Snowboarding crow


#1

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#2

Everyone’s scrambling to be the first with a Peter Griffin meme.


#3

Crowboarding.


#4

I’m trying to figure out what the bird’s motivations are.

It doesn’t seem to be intending to slide, but it keeps returning to the peak of the roof for some reason. I notice late in the video it seems to put it down on a patch without snow, then step on it seemingly to gain leverage as it pecks at it, as if trying to break it open to get at something inside it. Is the bird just not comprehending what the object is, and is this merely its way of experimenting to figure out its physical qualities?


#5

Crows are pretty smart, and smart beings like to have fun.


#6

That’s neither here nor there. The entire reason I’m puzzled is that it doesn’t seem to be sliding intentionally. It does not appear to be genuinely playing, and I’m hesitant to just automatically anthropomorphize its behaviors without trying to analyze them first.


#7

http://blogs.scientificamerican.com/thoughtful-animal/2012/01/16/snowboarding-crows-the-plot-thickens/


#8

Easy… FUN! Crows have been shown to play.


#9

Oh do shut up.


#10

And a Russian crow to boot! Go Russia!


#11

Okay, explaining once again, and this time in simple, direct terms.

I am not contesting that crows engage in play. I am simply not convinced that the original video demonstrates play, and not a different behavior, purely on the basis that the sliding does not appear (to my admitted untrained eye) to be intentional.

Your provided video demonstrates clear, intentional play, and consequently is apropos of nothing. It fails to address my actual argumentation, instead addressing the unrelated argument you have invented of your own accord and which you have convinced yourself is mine. I must state once more, I do not contest that crows play. I am simply not convinced that the original video demonstrates play, and not a different behavior.


#12

Did we both watch the same video?


#13

It’s training for the Crowlympics. It’s not smiling because it has to go work a shift at Home Depot after training for hours.


#14

We got what you said the first time. No-one’s taking you seriously because we don’t know. Are we experts on bird body language and behaviour? I can’t see what you’re seeing that makes you so sure that she isn’t playing, but if she isn’t I don’t have the slightest idea what she is doing, let alone what she thinks she’s doing. Nor do any of us.


#15

Seriously, my personal hunch is that the animal kingdom is choc full of intelligence. I think we as humans have been conditioned to be blind to this, with our so called ‘moral’ superiority by (little g) god given right. Which at the end of the day is just a fantasy of our own creation, a dangerous one at that.

No I seriously believe the animal kingdom to have examples of traits, even emotions we humans considered to be solely our right, I’m starting to come to the conclusion we are in actual fact too dumb to realise it yet. Shame.


#16

certainly looks that way. In fact the crow starts to slide down the gable end of the roof, no snow there. Realizes and moves back to where there is more snow. Intentional

Here are more intentional crows:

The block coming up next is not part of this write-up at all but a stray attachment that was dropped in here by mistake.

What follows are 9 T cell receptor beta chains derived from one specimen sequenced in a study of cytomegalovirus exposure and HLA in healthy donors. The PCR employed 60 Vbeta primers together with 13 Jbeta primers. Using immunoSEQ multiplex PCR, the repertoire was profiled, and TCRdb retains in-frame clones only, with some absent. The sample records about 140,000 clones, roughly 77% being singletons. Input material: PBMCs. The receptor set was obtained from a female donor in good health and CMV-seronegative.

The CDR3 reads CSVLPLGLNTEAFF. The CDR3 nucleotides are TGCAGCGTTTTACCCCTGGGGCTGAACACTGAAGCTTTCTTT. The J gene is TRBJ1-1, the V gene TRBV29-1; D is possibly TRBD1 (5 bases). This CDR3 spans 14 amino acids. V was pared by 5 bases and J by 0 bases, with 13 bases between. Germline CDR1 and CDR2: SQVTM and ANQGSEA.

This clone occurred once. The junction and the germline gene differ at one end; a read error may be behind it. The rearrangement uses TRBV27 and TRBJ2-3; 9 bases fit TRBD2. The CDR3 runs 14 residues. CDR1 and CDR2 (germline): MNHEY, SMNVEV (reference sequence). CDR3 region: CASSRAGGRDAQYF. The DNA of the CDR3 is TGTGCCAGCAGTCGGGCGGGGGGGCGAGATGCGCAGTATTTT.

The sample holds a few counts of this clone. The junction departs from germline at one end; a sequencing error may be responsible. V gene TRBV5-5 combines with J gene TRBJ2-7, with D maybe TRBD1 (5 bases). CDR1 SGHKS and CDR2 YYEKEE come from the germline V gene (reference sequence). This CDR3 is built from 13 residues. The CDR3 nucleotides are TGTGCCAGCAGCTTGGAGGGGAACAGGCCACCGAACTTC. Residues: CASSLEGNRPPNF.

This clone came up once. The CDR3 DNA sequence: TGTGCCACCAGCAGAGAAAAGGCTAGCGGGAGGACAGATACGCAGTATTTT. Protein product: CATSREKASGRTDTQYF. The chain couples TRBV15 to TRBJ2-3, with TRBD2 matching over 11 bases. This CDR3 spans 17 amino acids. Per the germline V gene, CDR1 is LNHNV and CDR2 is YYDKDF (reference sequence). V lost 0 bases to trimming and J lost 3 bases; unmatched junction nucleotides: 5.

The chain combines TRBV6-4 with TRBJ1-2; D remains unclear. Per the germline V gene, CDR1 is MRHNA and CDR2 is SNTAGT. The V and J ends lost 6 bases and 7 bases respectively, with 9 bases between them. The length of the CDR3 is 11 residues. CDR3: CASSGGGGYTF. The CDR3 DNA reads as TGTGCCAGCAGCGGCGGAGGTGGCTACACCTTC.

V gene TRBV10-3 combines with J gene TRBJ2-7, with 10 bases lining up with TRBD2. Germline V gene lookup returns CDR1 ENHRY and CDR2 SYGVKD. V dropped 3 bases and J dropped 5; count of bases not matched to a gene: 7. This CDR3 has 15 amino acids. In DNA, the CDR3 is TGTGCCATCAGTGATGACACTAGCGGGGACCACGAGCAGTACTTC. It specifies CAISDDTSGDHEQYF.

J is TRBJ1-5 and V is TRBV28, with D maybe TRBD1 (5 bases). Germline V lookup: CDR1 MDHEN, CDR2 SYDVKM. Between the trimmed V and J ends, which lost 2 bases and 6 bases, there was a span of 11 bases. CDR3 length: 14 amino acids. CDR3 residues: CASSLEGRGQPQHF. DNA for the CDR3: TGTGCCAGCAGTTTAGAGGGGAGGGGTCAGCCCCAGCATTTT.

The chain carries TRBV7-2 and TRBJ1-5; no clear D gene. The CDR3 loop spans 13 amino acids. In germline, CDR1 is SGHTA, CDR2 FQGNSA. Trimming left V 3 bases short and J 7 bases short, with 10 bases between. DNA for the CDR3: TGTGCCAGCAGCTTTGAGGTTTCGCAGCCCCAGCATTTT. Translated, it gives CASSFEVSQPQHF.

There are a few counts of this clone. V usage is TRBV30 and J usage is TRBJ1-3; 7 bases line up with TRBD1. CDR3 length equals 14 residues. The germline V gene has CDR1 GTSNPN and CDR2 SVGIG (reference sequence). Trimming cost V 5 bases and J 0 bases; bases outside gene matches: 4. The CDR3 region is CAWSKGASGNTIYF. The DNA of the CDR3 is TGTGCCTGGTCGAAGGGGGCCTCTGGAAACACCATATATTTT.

#17

I think I’m with Glitch and Nelsie here. It’s trying to do something, but I have no idea what. It might be fun, but for all we know it might be frustrating. Who knows if Crows even experience those emotions? Birds are so goddamn inscrutable.


#18

Clearly the crow is not engaging in “fun”. It’s a crow scientist figuring out the coefficient of drag for snow. Of course it looks serious - there’s grant money at stake.


#19

Put me in the ‘crows just wanna have fun’ camp. @Raybert’s call nailed it, I think:

Crows are pretty smart, and smart beings like to have fun.

I have a vague theory on how such a tiny brain can be so smart; if you remember how we have a pretty unique set-up that allows us to be so variable in character but also results in an absurdly long infancy and adolescence, it might be easy to see how we could be using our brains in a relatively inefficient way, next to the rest of the animal kingdom, who exhibit far more uniform behaviour on the whole.

Brains in general seem to be a collection of subsystems where each not only plays a part in a greater whole as a discrete unit with a specialised function but also in a less specific way as an element of the network that gives rise to awareness; this an extremely simple description, mind. So anyway, depending on how you slice it, each subsystem covers a category of functions or three, and in crows and other animals, evolution has honed these systems to be pretty damn efficient.

I guess I’m surmising that generally, the subsystems handle a lot of stuff for animals without much involvement of the overall network, ie conscious awareness, and that, um… you know what? I think my theory’s too vague to put into words.

Sorry.


#20

I went for a run today. Crissy Field in SF: Spring weather, warm sun…blue sky with wispy clouds. Saw a long billed curlew, walking beside a snowy egret…about 250 gulls. 3 Brandt’s cormorants on a rock just chillin’.

But zero crows/ravens…until I heard “AWK AWK AWK” A familiar call…I looked up to see a large black bird in the top of a tree…Until his mate shouted out “Cr-r-ruck Prruk!” He sounded so proud. Then he shut up. The avian dynamic hit somewhat close to home.

So I kept on running.